World Mental Health Day 2019
World Mental Health Day (10 October) is a day for global mental health education, awareness and advocacy against social stigma.
It was first celebrated in 1992 at the initiative of the World Federation for Mental Health, a global mental health organization with members and contacts in more than 150 countries.
This day, each October, thousands of supporters come to celebrate this annual awareness program to bring attention to mental illness and its major effects on peoples' life worldwide.
The Day provides an opportunity for all stakeholders working on mental health issues to talk about their work, and what more needs to be done to make mental health care a reality for people worldwide.
World Mental Health Day was celebrated for the first time on October 10 1992 at the initiative of Deputy Secretary General Richard Hunter. Up until 1994 the day had no specific theme other than general promoting mental health advocacy and educating the public. In 1994 World Mental Health Day was celebrated with a theme for the first time at the suggestion of then Secretary General Eugene Brody. The theme was ?Improving the Quality of Mental Health Services throughout the World.?
World Mental Health Day is supported by WHO through raising awareness on mental health issues using its strong relationships with the Ministries of health and civil society organizations across the globe. WHO also supports with developing technical and communication material
Theme of 2019
Each year the event has a different theme and this year it's psychological first aid and the support people can provide to others in distress.
Suicide prevention is the primary focus for the 2019 theme for World Mental Health Day.
On this year?s World Mental Health Day, in addition to events and activities taking place on or around 10 September, we are encouraging you to prepare to take ?40 seconds of action? on 10 October to help us:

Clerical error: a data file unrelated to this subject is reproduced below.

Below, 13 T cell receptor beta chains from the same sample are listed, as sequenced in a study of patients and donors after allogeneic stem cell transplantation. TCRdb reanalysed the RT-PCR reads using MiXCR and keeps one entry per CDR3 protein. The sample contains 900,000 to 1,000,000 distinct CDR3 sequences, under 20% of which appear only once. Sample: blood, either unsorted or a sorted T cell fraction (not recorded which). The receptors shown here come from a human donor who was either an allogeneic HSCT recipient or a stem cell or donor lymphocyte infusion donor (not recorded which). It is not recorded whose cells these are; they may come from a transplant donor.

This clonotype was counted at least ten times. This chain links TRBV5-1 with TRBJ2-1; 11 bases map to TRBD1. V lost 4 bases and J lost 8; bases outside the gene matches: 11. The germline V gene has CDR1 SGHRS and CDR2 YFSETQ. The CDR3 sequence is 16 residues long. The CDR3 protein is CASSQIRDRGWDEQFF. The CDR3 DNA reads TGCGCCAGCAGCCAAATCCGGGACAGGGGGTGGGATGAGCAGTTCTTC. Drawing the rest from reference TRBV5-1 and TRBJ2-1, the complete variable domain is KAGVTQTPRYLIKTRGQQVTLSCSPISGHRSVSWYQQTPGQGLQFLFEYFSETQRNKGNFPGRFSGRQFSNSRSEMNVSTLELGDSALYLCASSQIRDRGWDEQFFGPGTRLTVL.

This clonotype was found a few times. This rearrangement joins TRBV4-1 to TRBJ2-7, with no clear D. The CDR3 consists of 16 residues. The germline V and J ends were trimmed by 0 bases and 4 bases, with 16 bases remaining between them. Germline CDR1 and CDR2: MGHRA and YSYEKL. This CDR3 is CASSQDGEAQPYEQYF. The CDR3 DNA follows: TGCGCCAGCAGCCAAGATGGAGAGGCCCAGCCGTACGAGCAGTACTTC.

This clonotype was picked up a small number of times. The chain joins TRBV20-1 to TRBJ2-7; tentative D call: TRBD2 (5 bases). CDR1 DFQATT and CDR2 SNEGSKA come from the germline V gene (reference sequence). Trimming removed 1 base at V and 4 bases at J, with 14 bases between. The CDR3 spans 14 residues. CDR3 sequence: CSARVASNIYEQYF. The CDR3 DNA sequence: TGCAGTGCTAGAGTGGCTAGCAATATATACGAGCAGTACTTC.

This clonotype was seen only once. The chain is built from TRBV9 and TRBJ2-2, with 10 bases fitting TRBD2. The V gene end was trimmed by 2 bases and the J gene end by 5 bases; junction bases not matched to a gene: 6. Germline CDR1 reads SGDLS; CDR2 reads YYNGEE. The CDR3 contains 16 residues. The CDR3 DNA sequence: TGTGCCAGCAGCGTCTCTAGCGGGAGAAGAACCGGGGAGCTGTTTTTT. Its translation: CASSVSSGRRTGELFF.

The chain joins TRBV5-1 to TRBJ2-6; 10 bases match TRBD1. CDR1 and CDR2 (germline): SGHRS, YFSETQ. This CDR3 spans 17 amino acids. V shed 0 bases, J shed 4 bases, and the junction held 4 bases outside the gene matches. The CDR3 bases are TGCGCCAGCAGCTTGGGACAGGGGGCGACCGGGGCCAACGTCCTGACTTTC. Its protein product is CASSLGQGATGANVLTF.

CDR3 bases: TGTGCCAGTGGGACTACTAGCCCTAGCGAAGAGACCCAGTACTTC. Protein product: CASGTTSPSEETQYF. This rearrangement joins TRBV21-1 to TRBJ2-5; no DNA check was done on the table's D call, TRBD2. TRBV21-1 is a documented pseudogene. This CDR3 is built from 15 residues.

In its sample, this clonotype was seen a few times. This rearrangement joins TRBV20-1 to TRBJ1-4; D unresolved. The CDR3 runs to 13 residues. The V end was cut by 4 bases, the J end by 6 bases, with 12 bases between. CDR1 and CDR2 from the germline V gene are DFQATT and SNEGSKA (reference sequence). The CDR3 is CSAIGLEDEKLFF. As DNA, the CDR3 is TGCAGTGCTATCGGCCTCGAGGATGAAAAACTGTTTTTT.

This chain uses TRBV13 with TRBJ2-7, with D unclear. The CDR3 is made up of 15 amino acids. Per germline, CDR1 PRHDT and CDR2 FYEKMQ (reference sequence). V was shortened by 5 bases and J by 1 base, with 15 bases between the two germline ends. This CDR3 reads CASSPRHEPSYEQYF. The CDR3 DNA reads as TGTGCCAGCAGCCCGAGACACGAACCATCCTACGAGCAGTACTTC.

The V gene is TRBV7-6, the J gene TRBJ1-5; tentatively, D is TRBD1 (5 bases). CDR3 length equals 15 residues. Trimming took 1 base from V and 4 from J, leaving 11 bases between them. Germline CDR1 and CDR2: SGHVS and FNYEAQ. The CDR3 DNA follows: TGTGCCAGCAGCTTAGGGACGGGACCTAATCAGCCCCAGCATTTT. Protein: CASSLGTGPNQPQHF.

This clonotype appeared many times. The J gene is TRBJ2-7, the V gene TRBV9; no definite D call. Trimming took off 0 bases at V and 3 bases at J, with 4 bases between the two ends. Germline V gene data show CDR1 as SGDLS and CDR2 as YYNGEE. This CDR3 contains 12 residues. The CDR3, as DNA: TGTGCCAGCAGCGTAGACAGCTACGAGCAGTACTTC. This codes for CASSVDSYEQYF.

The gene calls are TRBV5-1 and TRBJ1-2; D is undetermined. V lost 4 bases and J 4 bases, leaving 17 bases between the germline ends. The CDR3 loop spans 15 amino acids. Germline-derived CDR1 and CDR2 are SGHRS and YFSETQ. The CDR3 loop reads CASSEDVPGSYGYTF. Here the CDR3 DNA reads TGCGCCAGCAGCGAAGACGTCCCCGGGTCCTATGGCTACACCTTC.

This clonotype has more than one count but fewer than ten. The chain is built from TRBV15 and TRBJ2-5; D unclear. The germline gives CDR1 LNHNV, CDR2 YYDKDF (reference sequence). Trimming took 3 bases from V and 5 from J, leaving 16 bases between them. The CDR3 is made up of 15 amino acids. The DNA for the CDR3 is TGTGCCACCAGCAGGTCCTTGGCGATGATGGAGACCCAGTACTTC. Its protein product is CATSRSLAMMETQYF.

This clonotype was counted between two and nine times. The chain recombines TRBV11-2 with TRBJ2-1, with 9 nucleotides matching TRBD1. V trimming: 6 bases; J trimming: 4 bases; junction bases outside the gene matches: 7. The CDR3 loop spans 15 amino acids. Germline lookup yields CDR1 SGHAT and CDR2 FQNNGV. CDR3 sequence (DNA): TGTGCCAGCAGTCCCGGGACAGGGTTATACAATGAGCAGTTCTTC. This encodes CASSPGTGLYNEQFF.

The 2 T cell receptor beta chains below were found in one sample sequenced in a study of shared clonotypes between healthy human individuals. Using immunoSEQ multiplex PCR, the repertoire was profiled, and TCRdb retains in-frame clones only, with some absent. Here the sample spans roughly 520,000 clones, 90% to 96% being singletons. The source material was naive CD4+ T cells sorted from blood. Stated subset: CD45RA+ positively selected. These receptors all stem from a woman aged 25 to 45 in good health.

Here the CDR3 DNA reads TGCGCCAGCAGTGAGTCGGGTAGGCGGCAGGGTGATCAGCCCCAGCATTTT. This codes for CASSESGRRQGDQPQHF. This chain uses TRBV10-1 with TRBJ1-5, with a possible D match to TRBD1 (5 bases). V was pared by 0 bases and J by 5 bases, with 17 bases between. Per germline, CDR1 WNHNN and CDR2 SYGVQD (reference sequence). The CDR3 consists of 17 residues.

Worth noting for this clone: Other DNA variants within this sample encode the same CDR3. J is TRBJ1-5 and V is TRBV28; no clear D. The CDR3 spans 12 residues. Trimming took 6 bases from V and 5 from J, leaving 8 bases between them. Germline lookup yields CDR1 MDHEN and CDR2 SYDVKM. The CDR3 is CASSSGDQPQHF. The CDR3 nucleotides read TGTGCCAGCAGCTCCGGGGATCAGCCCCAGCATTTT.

- improve awareness of the significance of suicide as a global public health problem
- improve knowledge of what can be done to prevent suicide
- reduce the stigma associated with suicide
- let people who are struggling know that they are not alone.
Everyone can take part in whichever way makes most sense. Your activity may be private, for example, initiating a conversation with someone you are worried about or sharing a message of hope with someone who is struggling; or it may be public, for example posting a video message for local or national authorities about action you would like them to take on this issue.
Here are some more ideas:
- If you are struggling, take 40 seconds to kickstart a conversation with someone you trust about how you are feeling.
- If you know someone who has lost a loved one to suicide, take 40 seconds to start a conversation and ask them how they are doing.
- If you work in media, highlight the 40-second statistic in interviews, articles and blogposts.
- If you work in the arts or on digital platforms, interrupt your production or broadcast to transmit a 40-second message about mental health or preventing suicide.
- If you are an employer or manager, take 40 seconds to formulate a positive message of support to your employees about resources available to them in the workplace or local community in times of mental stress.
- If you want your leaders to hear your request for action, record a 40-second audio clip or video telling them the action you want them to take on suicide prevention and mental health.
- If you have a platform for communicating with a large audience (social media, television, radio), provide 40-second slots for sharing mental health stories and messages.
- If you hold political office, communicate publicly about action you are taking to promote mental health and prevent suicide, highlighting the 40-second statistic.
After reading this article, I am sure you will want to join and make your contribution towards serving the society